Boeing Stratocruiser Clipper

The Boeing 377 Stratocruiser was the civilian version of the C-97 transport, itself an adaptation of the B-50 bomber, which in turn was an adaptation of the B-29 bomber.  With its four R-4360 engines, unique double lobed, double decked fuselage and pressurized cabin, it was the epitome of piston engine airliner luxury.


It was also something of a disaster. It was extremely expensive to operate compared to its competition, and had a rather ghastly habit of crashing. Of 56 hulls built, 13 were lost in less that 20 years.


Pan American Flight 943 lands in the Pacific on Oct. 16, 1956. The Boeing 377 Stratocruiser had lost power to two of its four engines and had to risk an emergency water landing. (William Simpson / US Coast Guard)

On the other hand, some airframes, heavily modified, went on to become the iconic Super Guppy family of outsized cargo transports.

3 thoughts on “Boeing Stratocruiser Clipper”

  1. Back in the 50s my father had an import-export business and I can remember him taking a few trips to the Philippines via Pan Am and the Stratocruiser.

    It was a long flight across the Pacific and I don’t think this plane was in their inventory for long.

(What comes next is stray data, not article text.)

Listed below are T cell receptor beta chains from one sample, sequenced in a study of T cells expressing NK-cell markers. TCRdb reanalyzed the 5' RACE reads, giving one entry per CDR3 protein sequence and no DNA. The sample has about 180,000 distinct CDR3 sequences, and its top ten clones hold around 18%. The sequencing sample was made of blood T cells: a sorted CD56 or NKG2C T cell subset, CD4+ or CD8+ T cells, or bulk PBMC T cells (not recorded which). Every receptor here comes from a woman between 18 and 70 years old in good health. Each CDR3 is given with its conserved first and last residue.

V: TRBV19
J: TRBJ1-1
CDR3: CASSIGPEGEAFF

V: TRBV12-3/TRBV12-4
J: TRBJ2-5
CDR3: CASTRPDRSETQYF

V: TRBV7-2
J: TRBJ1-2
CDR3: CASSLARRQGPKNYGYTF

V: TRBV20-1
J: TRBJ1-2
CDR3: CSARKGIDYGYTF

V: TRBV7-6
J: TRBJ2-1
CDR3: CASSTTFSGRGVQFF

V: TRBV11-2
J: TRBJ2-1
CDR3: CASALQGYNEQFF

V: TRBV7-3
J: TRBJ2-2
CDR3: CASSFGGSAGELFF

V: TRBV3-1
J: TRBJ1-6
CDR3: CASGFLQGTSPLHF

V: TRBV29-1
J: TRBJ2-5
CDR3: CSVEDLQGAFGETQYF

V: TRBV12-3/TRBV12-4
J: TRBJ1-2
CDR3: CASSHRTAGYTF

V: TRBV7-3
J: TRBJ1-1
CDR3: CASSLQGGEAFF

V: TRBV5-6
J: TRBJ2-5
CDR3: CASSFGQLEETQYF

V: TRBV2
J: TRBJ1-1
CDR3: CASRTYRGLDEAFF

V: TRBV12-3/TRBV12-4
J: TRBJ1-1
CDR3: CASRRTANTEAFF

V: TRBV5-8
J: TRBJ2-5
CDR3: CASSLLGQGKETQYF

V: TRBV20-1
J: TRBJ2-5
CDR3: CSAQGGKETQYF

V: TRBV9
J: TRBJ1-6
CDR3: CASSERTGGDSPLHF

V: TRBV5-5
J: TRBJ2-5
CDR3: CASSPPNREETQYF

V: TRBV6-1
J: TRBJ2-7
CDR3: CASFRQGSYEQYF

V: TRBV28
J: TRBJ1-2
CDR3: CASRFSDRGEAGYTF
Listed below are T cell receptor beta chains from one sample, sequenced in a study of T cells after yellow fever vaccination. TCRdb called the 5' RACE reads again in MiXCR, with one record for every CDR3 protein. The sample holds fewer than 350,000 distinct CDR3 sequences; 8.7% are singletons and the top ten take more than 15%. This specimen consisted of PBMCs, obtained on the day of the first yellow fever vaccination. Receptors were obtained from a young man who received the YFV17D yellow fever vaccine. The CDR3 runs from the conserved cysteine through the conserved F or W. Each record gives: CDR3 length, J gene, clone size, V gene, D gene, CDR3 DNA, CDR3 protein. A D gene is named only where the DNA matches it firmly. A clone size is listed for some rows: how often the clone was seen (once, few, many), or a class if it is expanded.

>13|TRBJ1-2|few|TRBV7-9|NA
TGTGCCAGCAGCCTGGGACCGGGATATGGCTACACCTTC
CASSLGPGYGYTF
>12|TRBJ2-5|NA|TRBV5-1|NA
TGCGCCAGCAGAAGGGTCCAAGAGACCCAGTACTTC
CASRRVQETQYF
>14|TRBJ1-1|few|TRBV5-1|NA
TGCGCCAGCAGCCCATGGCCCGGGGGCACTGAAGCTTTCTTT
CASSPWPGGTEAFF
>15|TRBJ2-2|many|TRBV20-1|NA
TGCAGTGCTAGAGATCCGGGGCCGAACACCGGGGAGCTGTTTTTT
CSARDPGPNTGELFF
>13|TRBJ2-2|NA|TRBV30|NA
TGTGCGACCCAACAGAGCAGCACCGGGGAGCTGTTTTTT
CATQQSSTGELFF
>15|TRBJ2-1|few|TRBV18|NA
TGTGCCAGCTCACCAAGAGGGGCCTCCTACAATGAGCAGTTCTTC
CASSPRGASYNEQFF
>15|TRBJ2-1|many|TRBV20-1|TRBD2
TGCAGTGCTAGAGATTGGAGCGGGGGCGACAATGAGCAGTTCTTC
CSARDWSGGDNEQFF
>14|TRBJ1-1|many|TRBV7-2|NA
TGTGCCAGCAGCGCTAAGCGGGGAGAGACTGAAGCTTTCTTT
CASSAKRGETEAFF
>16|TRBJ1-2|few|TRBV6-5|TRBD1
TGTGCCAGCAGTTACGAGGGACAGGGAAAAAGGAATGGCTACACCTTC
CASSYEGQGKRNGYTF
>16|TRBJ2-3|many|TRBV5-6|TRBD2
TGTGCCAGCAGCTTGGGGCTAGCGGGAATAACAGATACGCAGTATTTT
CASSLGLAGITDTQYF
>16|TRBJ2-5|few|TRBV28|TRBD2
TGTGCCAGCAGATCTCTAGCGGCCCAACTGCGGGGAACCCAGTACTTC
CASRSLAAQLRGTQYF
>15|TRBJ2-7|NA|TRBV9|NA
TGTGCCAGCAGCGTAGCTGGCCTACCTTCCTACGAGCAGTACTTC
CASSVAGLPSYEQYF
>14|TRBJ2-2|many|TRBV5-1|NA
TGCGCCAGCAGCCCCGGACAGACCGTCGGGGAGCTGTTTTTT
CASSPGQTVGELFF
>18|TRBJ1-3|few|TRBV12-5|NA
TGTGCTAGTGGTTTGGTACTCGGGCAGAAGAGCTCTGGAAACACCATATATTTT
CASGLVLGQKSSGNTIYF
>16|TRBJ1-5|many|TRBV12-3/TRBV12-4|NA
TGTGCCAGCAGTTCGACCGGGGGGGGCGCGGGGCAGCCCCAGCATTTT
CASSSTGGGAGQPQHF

2. A friend used to fly KC-97s for SAC in the early 50s. 15 years ago he took his wife to the Pima to show her what he used to fly. The USAF reserve was still flying the things in the early 70s when my father was stationed at Lackland. The school bus took me past the reserve flight line at Kelly AFB and they had several examples.

    USAF got some good use from the things. It didn’t seem to have a safety record any worse than other transports of the time.

  3. The P&W R4360s were dual ignition. Think about the magnitude of simply changing plugs. All 224 of them. (336 on the B-36s!)

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